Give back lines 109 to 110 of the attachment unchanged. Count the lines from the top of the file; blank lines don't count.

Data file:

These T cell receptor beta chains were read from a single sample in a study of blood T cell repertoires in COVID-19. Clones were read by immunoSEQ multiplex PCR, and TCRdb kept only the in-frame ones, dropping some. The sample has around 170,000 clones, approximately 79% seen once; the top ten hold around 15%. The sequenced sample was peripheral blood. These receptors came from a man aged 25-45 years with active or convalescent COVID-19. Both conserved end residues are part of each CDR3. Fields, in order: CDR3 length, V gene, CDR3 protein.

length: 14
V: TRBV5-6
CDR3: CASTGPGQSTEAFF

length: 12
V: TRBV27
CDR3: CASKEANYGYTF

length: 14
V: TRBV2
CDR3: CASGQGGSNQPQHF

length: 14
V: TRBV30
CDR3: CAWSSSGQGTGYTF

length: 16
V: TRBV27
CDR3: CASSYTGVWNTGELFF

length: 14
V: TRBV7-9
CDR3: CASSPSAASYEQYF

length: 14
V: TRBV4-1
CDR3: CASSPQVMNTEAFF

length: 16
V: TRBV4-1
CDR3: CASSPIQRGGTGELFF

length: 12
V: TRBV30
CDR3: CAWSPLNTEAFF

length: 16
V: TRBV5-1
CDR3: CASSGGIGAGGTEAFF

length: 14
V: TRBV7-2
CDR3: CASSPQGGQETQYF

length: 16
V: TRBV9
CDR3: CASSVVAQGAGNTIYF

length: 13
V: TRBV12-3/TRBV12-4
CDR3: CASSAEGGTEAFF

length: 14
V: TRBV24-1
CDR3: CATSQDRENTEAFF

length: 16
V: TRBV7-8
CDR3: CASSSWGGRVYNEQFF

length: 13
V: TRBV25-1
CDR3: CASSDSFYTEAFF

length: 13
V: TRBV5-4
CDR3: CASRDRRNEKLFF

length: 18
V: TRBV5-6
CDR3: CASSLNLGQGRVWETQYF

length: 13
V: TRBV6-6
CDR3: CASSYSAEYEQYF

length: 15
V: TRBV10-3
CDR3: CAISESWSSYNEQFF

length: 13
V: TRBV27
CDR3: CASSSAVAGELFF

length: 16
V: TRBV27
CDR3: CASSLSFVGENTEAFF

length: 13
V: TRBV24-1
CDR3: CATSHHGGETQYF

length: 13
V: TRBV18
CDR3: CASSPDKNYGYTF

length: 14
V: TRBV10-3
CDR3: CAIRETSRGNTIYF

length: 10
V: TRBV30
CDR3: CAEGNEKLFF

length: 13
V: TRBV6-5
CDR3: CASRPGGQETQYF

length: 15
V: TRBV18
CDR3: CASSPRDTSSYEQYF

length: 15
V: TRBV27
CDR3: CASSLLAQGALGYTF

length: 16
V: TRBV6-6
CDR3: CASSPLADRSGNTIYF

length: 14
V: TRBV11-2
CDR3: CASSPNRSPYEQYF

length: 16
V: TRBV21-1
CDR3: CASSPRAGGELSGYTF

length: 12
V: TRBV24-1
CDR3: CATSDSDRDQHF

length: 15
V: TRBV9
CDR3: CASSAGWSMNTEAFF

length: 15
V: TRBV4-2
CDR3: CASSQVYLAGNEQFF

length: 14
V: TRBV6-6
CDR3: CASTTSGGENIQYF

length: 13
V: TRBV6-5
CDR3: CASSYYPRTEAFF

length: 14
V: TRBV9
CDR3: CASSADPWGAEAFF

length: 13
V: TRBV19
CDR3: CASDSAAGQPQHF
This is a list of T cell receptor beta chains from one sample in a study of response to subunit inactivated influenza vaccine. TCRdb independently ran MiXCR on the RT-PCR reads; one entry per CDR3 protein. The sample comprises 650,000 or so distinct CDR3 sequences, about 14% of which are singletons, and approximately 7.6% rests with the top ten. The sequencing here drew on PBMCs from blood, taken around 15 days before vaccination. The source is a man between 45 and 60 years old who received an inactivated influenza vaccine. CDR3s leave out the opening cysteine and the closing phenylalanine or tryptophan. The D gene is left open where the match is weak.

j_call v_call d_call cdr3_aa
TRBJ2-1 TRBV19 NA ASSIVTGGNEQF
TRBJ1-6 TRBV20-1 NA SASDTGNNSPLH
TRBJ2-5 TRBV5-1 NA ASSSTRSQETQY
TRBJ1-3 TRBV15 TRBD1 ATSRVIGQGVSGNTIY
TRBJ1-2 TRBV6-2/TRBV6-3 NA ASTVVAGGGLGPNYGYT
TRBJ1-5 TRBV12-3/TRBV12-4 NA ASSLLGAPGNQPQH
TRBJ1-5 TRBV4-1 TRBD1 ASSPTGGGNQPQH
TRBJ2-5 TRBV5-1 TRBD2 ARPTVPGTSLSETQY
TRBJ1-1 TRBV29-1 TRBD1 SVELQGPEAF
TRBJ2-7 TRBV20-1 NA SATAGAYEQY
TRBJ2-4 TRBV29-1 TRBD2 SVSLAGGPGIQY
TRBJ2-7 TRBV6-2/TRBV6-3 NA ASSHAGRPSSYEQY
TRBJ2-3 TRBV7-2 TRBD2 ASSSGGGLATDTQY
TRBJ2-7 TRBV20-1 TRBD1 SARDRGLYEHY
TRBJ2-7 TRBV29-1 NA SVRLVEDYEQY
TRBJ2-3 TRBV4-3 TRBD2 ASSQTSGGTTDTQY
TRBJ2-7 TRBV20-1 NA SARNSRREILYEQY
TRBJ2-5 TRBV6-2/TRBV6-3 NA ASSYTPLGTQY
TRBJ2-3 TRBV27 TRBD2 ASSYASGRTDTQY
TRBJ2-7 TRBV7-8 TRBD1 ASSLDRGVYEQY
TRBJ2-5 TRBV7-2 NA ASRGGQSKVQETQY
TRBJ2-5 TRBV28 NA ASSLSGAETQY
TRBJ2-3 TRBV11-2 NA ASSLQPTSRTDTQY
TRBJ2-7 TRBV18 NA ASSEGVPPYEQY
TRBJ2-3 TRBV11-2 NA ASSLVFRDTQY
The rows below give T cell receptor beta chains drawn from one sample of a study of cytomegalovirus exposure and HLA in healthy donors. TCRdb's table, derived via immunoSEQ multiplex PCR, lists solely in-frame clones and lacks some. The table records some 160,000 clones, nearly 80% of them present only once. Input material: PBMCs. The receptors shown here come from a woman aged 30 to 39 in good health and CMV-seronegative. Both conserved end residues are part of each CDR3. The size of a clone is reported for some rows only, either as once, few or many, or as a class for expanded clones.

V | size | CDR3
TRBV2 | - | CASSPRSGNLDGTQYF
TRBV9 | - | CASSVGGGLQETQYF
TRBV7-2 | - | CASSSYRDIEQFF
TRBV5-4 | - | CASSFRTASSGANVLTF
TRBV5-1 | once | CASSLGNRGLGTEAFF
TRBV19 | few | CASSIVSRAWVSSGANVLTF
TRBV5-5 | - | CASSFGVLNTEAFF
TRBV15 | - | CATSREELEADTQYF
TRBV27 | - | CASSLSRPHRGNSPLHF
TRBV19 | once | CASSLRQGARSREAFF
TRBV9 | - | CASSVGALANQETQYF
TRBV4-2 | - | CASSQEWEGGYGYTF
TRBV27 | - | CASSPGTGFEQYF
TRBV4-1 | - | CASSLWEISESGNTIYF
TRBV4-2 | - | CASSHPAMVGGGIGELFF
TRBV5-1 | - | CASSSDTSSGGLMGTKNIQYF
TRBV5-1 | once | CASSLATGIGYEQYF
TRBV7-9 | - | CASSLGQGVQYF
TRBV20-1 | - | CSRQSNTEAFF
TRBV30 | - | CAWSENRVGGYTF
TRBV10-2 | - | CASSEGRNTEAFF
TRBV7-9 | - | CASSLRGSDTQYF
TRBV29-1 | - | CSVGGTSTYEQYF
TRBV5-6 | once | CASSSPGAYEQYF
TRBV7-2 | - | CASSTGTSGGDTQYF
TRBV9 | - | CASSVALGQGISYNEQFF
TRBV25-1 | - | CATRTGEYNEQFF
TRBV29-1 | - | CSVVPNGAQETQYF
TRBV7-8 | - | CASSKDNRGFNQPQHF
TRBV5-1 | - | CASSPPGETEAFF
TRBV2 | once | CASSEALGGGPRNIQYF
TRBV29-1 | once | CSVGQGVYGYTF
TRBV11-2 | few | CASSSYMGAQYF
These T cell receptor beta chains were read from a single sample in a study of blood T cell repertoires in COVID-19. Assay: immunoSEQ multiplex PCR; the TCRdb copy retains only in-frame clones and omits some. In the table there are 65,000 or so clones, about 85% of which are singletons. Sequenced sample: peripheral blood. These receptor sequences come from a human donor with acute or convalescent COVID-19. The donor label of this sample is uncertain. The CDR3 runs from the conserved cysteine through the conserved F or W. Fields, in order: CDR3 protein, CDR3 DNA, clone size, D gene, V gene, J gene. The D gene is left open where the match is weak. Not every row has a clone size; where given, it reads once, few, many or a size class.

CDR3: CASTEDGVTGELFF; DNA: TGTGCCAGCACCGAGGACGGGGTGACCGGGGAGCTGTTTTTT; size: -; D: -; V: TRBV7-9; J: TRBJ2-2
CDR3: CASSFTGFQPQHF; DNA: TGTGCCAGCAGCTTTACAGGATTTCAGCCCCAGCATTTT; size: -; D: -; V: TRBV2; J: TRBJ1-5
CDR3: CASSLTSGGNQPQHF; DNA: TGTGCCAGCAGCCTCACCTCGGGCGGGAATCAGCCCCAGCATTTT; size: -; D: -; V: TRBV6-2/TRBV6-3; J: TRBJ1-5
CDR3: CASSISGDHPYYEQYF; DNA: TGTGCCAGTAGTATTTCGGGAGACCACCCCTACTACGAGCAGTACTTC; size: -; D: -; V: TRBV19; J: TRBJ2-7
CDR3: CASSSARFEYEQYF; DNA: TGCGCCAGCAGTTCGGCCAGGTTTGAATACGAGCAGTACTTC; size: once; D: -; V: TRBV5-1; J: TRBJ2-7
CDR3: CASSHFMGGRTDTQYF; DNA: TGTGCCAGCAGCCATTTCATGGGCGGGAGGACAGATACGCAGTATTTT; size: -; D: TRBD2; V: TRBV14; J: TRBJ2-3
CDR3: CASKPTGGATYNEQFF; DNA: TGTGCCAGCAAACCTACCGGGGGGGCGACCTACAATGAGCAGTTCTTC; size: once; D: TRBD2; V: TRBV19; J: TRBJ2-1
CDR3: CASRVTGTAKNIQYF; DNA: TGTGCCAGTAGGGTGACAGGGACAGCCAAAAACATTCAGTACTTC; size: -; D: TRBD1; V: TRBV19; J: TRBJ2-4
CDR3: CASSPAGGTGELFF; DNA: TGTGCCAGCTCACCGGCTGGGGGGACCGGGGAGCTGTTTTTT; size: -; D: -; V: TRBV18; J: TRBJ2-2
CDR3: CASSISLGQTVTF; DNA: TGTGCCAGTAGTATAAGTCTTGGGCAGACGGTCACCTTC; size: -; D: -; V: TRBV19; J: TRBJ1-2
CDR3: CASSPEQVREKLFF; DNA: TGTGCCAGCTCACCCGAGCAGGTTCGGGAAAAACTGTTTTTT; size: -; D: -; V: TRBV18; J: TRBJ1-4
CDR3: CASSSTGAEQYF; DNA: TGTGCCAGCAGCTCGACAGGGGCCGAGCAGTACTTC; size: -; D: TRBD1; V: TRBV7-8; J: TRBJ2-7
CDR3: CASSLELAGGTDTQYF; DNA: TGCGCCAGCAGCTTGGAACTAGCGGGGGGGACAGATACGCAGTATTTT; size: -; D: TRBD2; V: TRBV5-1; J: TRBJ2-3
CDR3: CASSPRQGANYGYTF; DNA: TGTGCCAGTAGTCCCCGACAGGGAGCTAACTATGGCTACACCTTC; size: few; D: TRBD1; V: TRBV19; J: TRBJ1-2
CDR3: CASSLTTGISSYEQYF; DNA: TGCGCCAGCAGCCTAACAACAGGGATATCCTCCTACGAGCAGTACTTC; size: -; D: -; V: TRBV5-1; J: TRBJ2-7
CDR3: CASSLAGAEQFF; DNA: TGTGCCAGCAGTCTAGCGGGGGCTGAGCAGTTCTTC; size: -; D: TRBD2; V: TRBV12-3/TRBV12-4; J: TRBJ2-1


CDR3: CASTTSGGENIQYF

length: 13